Yole R.C.


5115(S) Sapper R.C. Yole, Royal Marines Divisional Engineers, Royal Naval Division, Royal Marines was killed in action 10 December 1915 and is buried at Lancashire Landing Cemetery, Cape Helles, Gallipoli, Turkey.[1]  He was 28 years old and is commemorated on the Butterknowle War Memorial and the memorial plaques in St. John the Baptist Church, Lynesack and Butterknowle Village Hall, formerly in South Side Methodist Chapel.

Family Details

Richards Clarence Yole was born 5 November 1897 [2] the son of John Henry and Emma Yole.  There were at least 8 children, all born within the Parish of Lynesack and Softley: [3]

  • Ada bc.1885
  • John H. bc.1886
  • Richard Clarence born 1897
  • Arthur bc.1890
  • Mary Ann bc.1892
  • Flora bc.1893
  • Edwin bc.1896
  • Vincent bc.1898

In 1891, the family lived at South Side near Butterknowle in the Parish of Lynesack and Softley.  John Henry Yole was born in Cornwall and worked as an insurance agent and was a Methodist Local Preacher.[4]  In 1879, John Henry married Emma Makepeace[5] born in Staindrop, Co Durham.  By 1901, John Henry was still an insurance agent and 14 year old John worked as a labourer and 13 year old Richards was employed as a coal miner (screener).[6]  By 1911, the family lived at Horsley Terrace, Butterknowle where John Henry was an insurance agent working for the Prudential Assurance Co., 23 year old Richard worked as a coal miner (hewer), Arthur worked at the Co-operative Store as a leather cutter in the boot and shoe department, Mary Ann was a school teacher assistant and Edwin was an apprentice in a drapery business.[7]

Service Details

Richard Yole enlisted 29 July 1915 and was allocated the regimental number Deal/5115/S.  He was drafted to the Mediterranean Expeditionary Force 24 October 1915 and joined the 3rd Field Company, Divisional Engineers 22 November 1915.[8]

The Royal Naval Division (RND) was formed at the outbreak of war and composed largely of surplus Royal Navy reserves. The Division participated in the defence of Antwerp in late 1914.  Then it was shipped to Egypt prior to serving at Gallipoli where it fought on both the ANZAC and Helles battlefields.  By the end of the campaign casualties were such that the division no longer contained a significant number of naval servicemen. [9]

The 8 month campaign in Gallipoli was fought by Commonwealth and French forces in an attempt to force Turkey out of the war to relieve the deadlock of the Western Front in France and Belgium and to open the supply route to Russia through the Dardanelles and the Black Sea.  The Allies landed on the Gallipoli Peninsula 25-26 April 1915.  The 29th Division at Cape Helles in the south and the Australian and New Zealand Corps north of Gaba Tepe on the west coast, an area soon known as ANZAC.  At Helles, the 29th Division landed troops ar “S”, “V”, “W”, “X” and “Y” Beaches, 5 small coves at or near the southern end of the peninsula.  The landing at “Y” Beach was carried out by the 1st King’s Own Scottish Borderers and the Plymouth Battalion of the RND but these troops were forced to re-embark the following day.  Under very severe fire 1st Lancashire Fusiliers landed on “W” Beach and cut their way through the wire entanglements and trenches to the edge of the cliff.  The beach became known as Lancashire Landing.[10]  The evacuation took place between 20 December 1915 and 9 January 1916.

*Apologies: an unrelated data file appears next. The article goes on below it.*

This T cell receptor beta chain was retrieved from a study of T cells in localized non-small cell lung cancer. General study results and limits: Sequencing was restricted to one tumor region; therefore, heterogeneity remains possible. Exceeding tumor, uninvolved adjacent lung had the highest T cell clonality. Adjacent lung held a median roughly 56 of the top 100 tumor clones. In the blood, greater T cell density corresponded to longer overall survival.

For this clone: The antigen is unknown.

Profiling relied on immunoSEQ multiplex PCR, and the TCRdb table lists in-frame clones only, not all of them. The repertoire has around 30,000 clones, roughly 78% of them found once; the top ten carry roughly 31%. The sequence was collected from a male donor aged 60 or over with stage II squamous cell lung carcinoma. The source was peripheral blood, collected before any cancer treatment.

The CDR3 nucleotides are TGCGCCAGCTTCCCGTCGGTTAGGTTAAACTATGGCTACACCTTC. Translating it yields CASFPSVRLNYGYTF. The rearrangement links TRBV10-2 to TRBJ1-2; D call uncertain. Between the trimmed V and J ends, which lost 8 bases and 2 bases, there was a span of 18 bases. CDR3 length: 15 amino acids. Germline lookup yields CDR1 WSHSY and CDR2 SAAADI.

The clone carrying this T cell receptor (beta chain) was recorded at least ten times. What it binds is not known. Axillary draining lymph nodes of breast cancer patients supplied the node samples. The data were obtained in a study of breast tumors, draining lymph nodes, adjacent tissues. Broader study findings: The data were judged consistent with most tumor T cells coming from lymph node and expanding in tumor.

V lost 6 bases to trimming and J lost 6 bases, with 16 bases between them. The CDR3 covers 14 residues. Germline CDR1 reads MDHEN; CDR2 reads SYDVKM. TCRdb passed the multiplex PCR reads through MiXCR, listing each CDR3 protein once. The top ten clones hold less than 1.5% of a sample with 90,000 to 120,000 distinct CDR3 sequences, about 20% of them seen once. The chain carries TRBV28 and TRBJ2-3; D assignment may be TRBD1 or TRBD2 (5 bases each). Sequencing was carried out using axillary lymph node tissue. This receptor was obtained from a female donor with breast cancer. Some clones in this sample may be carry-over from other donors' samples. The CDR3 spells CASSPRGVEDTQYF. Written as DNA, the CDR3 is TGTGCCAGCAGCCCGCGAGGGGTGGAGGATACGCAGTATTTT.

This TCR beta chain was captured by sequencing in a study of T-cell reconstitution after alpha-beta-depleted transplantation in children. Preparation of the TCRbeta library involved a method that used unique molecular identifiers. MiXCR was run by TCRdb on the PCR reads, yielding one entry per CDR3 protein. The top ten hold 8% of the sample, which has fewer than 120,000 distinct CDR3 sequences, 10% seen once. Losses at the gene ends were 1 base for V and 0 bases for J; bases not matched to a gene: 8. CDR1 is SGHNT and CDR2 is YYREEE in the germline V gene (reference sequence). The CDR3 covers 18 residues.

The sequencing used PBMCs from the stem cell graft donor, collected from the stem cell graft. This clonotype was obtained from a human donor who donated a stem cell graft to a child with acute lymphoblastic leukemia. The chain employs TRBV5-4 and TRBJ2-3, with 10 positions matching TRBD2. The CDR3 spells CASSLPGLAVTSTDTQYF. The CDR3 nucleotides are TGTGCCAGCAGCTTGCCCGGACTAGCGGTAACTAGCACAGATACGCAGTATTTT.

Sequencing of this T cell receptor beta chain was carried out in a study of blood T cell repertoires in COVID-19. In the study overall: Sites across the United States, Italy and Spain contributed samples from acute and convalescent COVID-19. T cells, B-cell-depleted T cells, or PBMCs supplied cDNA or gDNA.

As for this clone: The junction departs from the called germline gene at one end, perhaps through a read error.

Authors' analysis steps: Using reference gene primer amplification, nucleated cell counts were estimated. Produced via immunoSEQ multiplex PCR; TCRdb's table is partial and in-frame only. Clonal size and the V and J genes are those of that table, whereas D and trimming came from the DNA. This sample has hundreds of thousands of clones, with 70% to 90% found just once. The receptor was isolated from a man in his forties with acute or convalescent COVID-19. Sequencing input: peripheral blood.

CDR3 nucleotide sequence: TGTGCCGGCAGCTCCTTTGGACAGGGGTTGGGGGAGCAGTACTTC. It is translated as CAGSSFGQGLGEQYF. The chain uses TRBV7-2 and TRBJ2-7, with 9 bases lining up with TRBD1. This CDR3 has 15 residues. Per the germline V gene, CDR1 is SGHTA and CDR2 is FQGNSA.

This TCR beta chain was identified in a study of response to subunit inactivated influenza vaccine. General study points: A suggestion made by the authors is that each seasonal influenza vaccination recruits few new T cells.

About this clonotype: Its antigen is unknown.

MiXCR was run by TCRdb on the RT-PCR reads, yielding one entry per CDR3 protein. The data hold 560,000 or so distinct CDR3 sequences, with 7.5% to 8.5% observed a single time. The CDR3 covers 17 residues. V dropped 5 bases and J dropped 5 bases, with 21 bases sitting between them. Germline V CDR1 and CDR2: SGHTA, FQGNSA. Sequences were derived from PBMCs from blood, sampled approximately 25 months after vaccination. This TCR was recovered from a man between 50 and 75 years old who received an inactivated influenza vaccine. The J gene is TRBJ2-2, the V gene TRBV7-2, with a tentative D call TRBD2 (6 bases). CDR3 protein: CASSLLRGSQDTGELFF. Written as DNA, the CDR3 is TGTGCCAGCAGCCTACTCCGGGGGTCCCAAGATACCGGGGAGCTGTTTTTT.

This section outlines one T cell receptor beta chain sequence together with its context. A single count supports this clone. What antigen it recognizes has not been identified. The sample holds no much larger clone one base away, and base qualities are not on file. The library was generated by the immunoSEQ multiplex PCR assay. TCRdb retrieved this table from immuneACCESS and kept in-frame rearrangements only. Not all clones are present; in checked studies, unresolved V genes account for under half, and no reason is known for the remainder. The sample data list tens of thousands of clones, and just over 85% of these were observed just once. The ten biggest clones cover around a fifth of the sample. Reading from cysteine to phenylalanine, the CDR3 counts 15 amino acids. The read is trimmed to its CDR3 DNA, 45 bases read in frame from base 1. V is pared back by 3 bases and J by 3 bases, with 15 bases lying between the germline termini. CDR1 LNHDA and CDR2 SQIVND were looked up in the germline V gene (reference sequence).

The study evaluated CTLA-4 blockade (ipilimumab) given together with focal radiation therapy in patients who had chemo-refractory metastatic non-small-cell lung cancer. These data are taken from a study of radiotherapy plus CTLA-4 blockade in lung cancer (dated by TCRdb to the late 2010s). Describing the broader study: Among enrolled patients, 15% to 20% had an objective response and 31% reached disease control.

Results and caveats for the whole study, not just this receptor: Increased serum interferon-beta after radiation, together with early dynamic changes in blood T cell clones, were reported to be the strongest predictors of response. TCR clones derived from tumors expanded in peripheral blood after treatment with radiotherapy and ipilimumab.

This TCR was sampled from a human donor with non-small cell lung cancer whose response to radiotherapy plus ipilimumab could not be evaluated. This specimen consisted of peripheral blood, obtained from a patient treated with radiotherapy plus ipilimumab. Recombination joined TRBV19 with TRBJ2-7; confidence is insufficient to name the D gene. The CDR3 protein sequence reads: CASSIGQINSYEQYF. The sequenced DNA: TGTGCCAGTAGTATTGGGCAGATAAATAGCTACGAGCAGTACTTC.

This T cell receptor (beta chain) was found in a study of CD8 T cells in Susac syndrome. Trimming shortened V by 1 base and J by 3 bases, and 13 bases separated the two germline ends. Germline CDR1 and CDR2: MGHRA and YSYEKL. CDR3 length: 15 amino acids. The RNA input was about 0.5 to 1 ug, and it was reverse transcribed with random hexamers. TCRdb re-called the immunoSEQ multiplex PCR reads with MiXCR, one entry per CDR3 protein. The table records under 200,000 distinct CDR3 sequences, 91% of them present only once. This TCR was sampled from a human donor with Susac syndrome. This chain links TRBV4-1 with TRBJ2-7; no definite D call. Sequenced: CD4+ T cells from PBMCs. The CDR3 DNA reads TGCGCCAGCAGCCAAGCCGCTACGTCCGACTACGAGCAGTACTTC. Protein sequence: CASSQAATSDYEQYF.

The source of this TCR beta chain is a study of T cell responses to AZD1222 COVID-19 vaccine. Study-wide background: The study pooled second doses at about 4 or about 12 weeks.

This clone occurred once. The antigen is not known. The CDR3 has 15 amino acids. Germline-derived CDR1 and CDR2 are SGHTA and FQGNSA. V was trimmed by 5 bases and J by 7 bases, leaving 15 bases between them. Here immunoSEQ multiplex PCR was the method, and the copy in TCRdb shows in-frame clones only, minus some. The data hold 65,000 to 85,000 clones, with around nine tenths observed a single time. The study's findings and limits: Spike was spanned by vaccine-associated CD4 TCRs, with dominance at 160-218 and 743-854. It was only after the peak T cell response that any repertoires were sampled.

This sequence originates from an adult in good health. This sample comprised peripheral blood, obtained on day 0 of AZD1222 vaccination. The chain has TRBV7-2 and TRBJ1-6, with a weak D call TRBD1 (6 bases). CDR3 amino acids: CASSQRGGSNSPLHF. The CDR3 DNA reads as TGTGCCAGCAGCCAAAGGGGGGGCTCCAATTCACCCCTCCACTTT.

5115(S) Sapper R.C. Yole was killed in action 10 December 1915. [11]  The service record and the war diary of the No. 3 Field Company, RE has not been researched therefore the exact circumstances of Sapper R.C. Yole’s death remain unknown.  There was no battle in progress at this time and he was the only serviceman to be killed on this date. [12]  The RM Grave Roll records that the cause of death as: “killed or died as a result of enemy action.”  It is likely that he died as a result of sniper action or shell fire.

Sapper R.C. Yole would have been awarded the 1914-15 Star, the British War and Victory medals.


Sapper R.C. Yole is buried at grave reference H.66 Lancashire Landing Cemetery, Cape Helles, Gallipoli, Turkey.  There are 1,237 Commonwealth servicemen buried or commemorated in this cemetery.[13]


[1] Commonwealth War Graves Commission

[2] UK Royal Navy and Royal Marine War Graves Roll 1914-1919

[3] 1891, 1901 & 1911 census records

[4] 1891 census

[5] England & Wales Marriage Index Vol.10a p.248 Auckland 1879 Q2

[6] 1901 census

[7] 1911 census

[8] GB Royal Naval Division Casualties of the Great War 1914-1924

[9] En. Wikipedia.org/w/index.php?title=63rd_(Royal_Naval)_Division&printable=yes

[10] CWGC

[11] CWGC

[12] http://www.naval-history.net/WW1Battle1503Daeranelles4.htm

[13] CWGC


YOLE R.C. Press photo

Press photo

YOLE R.C.  Headstone


Southside Primitive Methodist Chapel Memorial Plaque

Southside Primitive Methodist Chapel
Memorial Plaque

One thought on “Yole R.C.

  1. Pingback: BUTTERKNOWLE | The Fallen Servicemen of Southwest County Durham

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